On my coffee table

I’d like to share with you two of the books on my coffee table which have special meaning for me.

What Colour is the Sea?

Cover of What Colour is the Sea by Katie Stewart

The first book, What Colour is the Sea? is written and illustrated by my sister, Katie Stewart. It’s published in hardback by Fremantle Press.

What colour is the sea? Like many apparently simple questions in real life, the answer is “it all depends”. Sometimes the best way to get an answer to your question is to go and see for yourself.

As Koala discovers, and as your favourite little listener will learn, sometimes the sea is blue or green. Sometimes it’s black. It can even be silver or gold. Or no colour at all.

While your child is following Koala’s adventure and meeting with some of Australia’s iconic animals, they’ll also be happily learning with her about colour, perspective and the value of searching for their own answers.

But don’t buy this book for its educational value. Buy it for its luscious full-page illustrations and well-written, heart-warming story.

Once: A selection of short short stories

The other book on my table is Once: A selection of short short stories. As the title suggests, this is a collection of very short stories, flash fiction and hybrid fiction, all by West Australian writers. It’s edited by Linda Martin and Laura Keenan and published in a pocket-sized paperback by Night Parrot Press.

It’s on my coffee table for two reasons. The first is that the stories are just the right length to read while I’m drinking a coffee. I like to dip into it, relishing the variety of styles, from traditional to crazy, romantic to amusing, humorous to puzzling. It covers an amazing array of talent.

The second reason it’s on the table is that it came to me as an unexpected gift from my daughter, Amy Budrikis, who wrote three of the stories. I’ve already come to appreciate her skills as an editor. Now I’m looking forward to reading more of her writing in future.

Mr James Cowan

Edith Cowan’s name is familiar to most Australians. She has a federal electorate named after her, as well as a university. Her face appears on the $50 banknote. But her husband James Cowan is almost forgotten.

Edith’s fame is well deserved. In 1921 she became the first woman to be elected to an Australian parliament when she won the state seat of West Perth. But prior to her election she had spent a lifetime working to improve the rights and welfare of men, women and children in her home state of Western Australia.

As I was writing The Edward Street Baby Farm, I was conscious of Edith Cowan’s tireless activities in the background of all that went on. She was on the committee which, in 1890, set up the House of Mercy, a home for “fallen women”. The home unwittingly provided baby farmer Alice Mitchell with many of her clients.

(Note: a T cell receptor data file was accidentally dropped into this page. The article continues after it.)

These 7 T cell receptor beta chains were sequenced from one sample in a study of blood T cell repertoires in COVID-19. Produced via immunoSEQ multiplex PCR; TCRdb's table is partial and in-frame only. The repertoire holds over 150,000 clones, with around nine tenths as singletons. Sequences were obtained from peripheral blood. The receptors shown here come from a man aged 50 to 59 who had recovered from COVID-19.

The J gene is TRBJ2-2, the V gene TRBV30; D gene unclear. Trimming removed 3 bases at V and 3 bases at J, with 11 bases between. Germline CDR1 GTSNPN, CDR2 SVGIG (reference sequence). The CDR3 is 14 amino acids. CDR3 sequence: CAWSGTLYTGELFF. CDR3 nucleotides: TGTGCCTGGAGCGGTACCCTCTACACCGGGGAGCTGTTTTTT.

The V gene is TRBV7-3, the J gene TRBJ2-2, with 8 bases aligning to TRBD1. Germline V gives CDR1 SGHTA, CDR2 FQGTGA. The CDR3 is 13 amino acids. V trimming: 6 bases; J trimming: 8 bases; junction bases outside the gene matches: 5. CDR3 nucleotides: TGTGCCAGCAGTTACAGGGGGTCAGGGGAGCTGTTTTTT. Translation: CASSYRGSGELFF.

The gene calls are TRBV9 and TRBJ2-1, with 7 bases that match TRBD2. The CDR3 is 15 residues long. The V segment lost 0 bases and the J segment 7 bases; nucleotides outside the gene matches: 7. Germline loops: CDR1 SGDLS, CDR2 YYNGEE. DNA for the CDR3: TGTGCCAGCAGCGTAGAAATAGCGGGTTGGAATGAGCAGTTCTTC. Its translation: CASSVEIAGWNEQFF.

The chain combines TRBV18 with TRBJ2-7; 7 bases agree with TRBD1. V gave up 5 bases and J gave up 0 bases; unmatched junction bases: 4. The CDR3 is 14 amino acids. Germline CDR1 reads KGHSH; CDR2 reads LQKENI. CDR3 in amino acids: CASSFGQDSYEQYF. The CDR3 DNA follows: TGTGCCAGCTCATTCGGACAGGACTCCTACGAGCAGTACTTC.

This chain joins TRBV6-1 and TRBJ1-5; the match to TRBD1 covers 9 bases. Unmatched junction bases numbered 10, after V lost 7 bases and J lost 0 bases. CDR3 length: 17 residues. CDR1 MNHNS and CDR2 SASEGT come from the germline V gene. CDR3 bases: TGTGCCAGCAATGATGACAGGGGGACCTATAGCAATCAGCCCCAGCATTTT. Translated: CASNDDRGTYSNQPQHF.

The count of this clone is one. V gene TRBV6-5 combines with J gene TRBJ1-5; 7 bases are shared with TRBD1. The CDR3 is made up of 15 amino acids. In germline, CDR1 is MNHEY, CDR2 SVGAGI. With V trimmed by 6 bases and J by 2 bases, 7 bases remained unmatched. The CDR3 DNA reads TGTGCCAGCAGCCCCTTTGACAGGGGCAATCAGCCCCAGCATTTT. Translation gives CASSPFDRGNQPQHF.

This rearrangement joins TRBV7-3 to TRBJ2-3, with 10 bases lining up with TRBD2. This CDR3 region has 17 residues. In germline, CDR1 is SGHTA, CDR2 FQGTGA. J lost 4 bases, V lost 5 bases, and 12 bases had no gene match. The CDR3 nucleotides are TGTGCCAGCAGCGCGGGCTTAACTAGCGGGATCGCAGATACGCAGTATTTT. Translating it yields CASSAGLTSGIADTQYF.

Mrs Cowan was also on the committee which established the Children’s Protection Society in 1906. That organisation took a keen interest in the Alice Mitchell case and its outcome.

Edith and James Cowan in a garden in the 1920a
Edith and James Cowan in the 1920s
(Photo from wikimedia)

The reluctant public servant

But it was James Cowan who played the most prominent role in the Edward Street story. He was the police magistrate who in 1907 found himself appointed as acting coroner for the inquest into the death of Baby Booth. It was he who sent Alice Mitchell to trial for murder.

It was not a role he took on willingly. In fact, according to Peter Cowan (his grandson and Edith Cowan’s biographer) James was a diligent but reluctant public servant all his life. Had life played out differently for him, he would have preferred to live in the country and run his own farm.

James Cowan grew up in a rural area. His father, Walkinshaw Cowan, arrived in the Swan River colony in 1839, as secretary to Governor Hutt, and married locally-born Elizabeth Dyer in 1842. Not long after James’ birth in Perth in 1848, his parents moved all their belongings by bullock cart to York. There his father took up the role of Native Protector and Justice of the Peace.

At the age of sixteen, James was appointed post master and secretary to the Bench of Magistrates in York. In 1870, he moved to Perth to become clerk to Police Magistrate Landor. That began a career as a public servant which often involved him filling several roles simultaneously.

At one point he became part owner of a cattle station with his brother. But his dream of being a farmer and working on the land never came to fruition.

Marriage to Edith

James met Edith Dircksey Brown, his future wife, while she was a student at a boarding school run by his sisters. They married in November 1879, not long after he became Registrar to the Supreme Court. He was thirty, Edith was eighteen.

Their marriage lasted until Edith’s death in 1932. While Edith had to overcome the prevailing attitude that women were not suited to public life, James faced the less obvious problem of being a husband publicly out-shone by his wife. Despite the jibes he sometimes suffered, and the unspoken mocking, he supported her with good humour and provided the stability that she needed in her hectic life.

Cartoon of Mr James Cowan by Pas, 10 Mar 1907
Cartoon from Truth newspaper, 10 Mar 1907

During the 1907 inquest, acting coroner Cowan sometimes came across as uncertain and prone to making gaffs. As a police magistrate, he had a dry wit, but often seemed unsympathetic to those who appeared before the bench. But Peter Cowan’s biography of his grandmother suggests that, while Edith was respected by all, it was James who held the family together and elicited the lasting affection of his grandchildren.